NPPA Advocates for Members' Rights on Concert Images, Court Coverage & Use of Drones

Recent days have been particularly active on the advocacy front, with NPPA protecting members’ First Amendment rights across the country, commenting on issues like photographers’ rights to photos taken at concerts, coverage of court proceedings in New York, and on drone registration.

Many artists are requiring photographers and news organizations to sign over their copyright to images taken at concerts in exchange for a credential, according to NPPA’s general counsel Mickey H. Osterreicher.

“We find that rather disturbing given the fact that some of those same artists talk about their intellectual property rights and how important they are, and yet don't seem to respect the fact that photographers and news agencies also have those same intellectual property rights,” said Osterreicher.

He went on to explain that many artists are also asking for prior approval of images published in the news. “If somebody has prior approval of what you're doing, you're not being a journalist,” Osterreicher said.“You're basically acting almost as a publicist for them.”

NPPA helped draft an open letter  to performing artists, which was joined by a number of news organizations regarding these issues.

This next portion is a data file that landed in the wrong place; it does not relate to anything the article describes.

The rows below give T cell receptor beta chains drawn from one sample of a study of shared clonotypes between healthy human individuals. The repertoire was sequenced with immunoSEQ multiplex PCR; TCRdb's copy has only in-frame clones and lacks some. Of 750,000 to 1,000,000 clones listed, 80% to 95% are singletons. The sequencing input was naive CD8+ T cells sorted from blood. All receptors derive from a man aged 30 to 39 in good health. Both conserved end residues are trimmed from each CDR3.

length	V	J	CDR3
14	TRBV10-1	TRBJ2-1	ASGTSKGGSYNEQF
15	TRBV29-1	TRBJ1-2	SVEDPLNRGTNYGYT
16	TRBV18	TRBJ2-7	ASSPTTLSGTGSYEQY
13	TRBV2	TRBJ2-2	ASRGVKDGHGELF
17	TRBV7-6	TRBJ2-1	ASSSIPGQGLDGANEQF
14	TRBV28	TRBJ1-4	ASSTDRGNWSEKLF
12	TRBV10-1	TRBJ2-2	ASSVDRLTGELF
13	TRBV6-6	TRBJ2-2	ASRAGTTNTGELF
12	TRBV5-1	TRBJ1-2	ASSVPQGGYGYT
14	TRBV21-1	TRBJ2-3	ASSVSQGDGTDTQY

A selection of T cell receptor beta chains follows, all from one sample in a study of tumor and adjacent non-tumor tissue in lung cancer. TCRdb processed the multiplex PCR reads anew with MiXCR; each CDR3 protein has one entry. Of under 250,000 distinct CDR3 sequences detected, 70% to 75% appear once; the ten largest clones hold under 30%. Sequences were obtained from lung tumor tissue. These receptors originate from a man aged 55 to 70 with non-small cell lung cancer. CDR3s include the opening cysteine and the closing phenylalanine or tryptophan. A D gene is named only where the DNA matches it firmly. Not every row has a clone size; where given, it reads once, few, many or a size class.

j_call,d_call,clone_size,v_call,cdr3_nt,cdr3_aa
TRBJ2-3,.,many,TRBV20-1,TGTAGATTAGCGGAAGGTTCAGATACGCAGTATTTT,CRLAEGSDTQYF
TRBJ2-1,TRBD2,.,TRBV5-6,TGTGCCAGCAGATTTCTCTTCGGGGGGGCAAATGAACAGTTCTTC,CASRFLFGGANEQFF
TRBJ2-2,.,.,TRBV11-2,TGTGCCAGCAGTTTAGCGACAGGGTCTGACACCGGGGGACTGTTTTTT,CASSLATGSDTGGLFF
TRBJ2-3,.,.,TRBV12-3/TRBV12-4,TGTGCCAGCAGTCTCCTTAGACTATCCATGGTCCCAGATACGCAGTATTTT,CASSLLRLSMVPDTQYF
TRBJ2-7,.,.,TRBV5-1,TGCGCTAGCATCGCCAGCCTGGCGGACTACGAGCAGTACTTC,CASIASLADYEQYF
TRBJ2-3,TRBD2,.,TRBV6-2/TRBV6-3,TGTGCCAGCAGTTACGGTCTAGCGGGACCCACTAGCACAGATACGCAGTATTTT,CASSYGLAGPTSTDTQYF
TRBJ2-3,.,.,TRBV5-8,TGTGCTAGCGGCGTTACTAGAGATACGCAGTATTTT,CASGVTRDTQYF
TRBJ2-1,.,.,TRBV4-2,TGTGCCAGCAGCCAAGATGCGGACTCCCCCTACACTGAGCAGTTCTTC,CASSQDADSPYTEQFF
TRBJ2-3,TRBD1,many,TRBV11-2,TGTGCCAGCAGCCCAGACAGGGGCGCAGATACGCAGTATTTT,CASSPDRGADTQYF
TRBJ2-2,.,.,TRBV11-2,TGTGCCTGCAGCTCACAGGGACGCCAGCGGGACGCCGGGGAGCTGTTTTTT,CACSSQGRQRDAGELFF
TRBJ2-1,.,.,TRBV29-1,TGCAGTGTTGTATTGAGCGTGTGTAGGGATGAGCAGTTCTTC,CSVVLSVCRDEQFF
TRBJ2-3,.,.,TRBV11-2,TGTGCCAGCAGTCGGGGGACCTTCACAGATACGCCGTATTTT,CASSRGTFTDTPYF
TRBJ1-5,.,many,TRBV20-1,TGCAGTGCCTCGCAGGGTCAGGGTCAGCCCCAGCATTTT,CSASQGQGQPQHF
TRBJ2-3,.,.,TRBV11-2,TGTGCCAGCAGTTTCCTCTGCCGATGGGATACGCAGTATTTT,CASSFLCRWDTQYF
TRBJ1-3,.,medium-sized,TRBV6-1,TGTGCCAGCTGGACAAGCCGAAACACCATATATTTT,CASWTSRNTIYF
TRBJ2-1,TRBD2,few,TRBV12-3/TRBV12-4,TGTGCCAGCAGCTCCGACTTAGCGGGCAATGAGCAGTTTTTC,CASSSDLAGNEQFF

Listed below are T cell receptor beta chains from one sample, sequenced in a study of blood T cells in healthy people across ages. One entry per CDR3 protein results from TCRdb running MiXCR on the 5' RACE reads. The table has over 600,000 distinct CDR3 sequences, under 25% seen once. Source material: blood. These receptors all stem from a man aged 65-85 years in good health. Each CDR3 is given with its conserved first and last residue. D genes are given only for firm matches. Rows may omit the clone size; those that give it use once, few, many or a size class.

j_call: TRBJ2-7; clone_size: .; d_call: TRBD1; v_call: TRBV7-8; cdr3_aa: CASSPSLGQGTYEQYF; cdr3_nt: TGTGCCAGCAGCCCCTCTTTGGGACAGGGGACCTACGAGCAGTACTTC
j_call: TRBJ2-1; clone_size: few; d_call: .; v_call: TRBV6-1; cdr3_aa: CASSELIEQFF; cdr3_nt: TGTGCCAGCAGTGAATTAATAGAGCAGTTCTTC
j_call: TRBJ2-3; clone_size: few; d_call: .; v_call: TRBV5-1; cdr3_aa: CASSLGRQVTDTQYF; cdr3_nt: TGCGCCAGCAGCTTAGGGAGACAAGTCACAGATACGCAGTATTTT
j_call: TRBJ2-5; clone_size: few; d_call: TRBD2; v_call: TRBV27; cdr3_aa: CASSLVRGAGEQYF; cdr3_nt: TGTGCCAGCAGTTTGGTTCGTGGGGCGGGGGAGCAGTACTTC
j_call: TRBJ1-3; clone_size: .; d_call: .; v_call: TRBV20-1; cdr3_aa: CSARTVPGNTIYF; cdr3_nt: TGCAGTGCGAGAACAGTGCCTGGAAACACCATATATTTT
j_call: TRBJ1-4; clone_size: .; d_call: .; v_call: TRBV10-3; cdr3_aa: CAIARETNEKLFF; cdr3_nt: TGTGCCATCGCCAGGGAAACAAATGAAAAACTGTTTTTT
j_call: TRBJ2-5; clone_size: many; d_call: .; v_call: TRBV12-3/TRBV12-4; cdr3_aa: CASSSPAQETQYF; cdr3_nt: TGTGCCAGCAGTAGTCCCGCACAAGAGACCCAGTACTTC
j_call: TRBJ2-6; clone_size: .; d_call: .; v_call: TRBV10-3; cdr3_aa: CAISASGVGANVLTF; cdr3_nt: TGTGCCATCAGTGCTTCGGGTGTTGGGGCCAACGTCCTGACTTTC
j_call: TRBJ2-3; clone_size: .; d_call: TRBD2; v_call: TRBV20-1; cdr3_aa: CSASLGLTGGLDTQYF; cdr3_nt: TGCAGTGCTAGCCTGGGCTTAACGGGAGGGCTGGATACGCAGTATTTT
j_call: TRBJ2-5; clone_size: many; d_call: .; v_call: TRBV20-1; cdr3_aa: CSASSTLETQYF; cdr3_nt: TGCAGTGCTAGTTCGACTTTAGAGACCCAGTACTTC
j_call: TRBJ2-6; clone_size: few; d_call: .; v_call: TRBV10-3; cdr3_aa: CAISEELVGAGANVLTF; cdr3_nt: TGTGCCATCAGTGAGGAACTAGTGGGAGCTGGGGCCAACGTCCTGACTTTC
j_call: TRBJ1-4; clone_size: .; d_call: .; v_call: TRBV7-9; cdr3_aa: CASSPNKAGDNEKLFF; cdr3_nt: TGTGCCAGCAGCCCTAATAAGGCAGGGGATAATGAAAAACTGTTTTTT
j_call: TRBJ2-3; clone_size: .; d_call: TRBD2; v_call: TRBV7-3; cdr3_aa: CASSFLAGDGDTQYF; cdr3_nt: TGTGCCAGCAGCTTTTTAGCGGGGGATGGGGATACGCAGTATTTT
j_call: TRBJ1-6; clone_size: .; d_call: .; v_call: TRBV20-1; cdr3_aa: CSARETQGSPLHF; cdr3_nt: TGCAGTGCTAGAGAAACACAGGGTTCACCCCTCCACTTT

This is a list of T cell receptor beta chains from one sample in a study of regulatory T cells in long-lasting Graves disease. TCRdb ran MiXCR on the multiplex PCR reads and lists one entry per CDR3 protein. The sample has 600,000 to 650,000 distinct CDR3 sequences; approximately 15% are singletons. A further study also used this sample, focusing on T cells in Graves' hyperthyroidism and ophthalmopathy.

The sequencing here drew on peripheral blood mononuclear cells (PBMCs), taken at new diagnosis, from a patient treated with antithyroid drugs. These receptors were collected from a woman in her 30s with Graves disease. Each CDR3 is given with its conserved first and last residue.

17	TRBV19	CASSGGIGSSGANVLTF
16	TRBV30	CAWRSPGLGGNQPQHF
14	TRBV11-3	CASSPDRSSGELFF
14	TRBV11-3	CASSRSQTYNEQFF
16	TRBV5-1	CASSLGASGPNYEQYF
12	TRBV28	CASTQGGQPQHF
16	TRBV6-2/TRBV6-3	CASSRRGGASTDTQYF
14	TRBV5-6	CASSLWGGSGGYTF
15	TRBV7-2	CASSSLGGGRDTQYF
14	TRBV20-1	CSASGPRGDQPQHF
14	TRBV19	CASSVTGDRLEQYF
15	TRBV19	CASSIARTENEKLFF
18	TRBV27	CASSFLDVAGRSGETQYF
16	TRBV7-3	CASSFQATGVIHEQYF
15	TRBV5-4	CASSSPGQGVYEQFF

“What effect it's ultimately going to have, I'm not sure, but I think the key here is to make the public aware of the fact that these things are being asked of photographers,” said Osterreicher.

NPPA, along with 13 other organizations, also filed comments to update and revise rules regarding the audio-visual coverage of court proceedings in New York.

New York is one of the few states that does not allow journalists to record witnesses testifying under oath, according to Osterreicher.

He also said that the defense bar in New York is opposed to having cameras in the courtroom because they say it negatively impacts the ability of defendants’ rights to a fair trial.

“I believe the reason is they would much rather be able to tell the public what went on in the courtroom standing on the steps of the court house than allow the public to actually see for themselves what goes on inside the courtroom,” he said.

There was an experiment in New York from 1987 to 1997 where cameras were allowed, and the results found that “if anything it made the public more aware as to what goes on in courtrooms and found that there was no negative impact on a defendant's Sixth Amendment rights to a fair trial,” said Osterreicher.

“We hope that New York comes along and some of these changes are implemented to allow more access to courts,” said Osterreicher. “We also wanted, and encouraged the Office of Court Administration to distinguish between still photography and audio-visual coverage, because the law in New York only addresses and bans audio-visual coverage, not necessarily still photography.” NPPA also filed comments with the Federal Aviation Administration this week regarding the registration of drones. According to Osterreicher, the FAA will announce that drones will need to be registered, and the NPPA wanted them to know they were concerned about unintended consequences of the registration. “We're concerned that the registration requirements will allow law enforcement officials, under the pretext of checking for registration, to interfere with, harass and possibly sometimes either arrest or fine photographers, and in particular journalists who are otherwise legally using a drone for news gathering,” he said.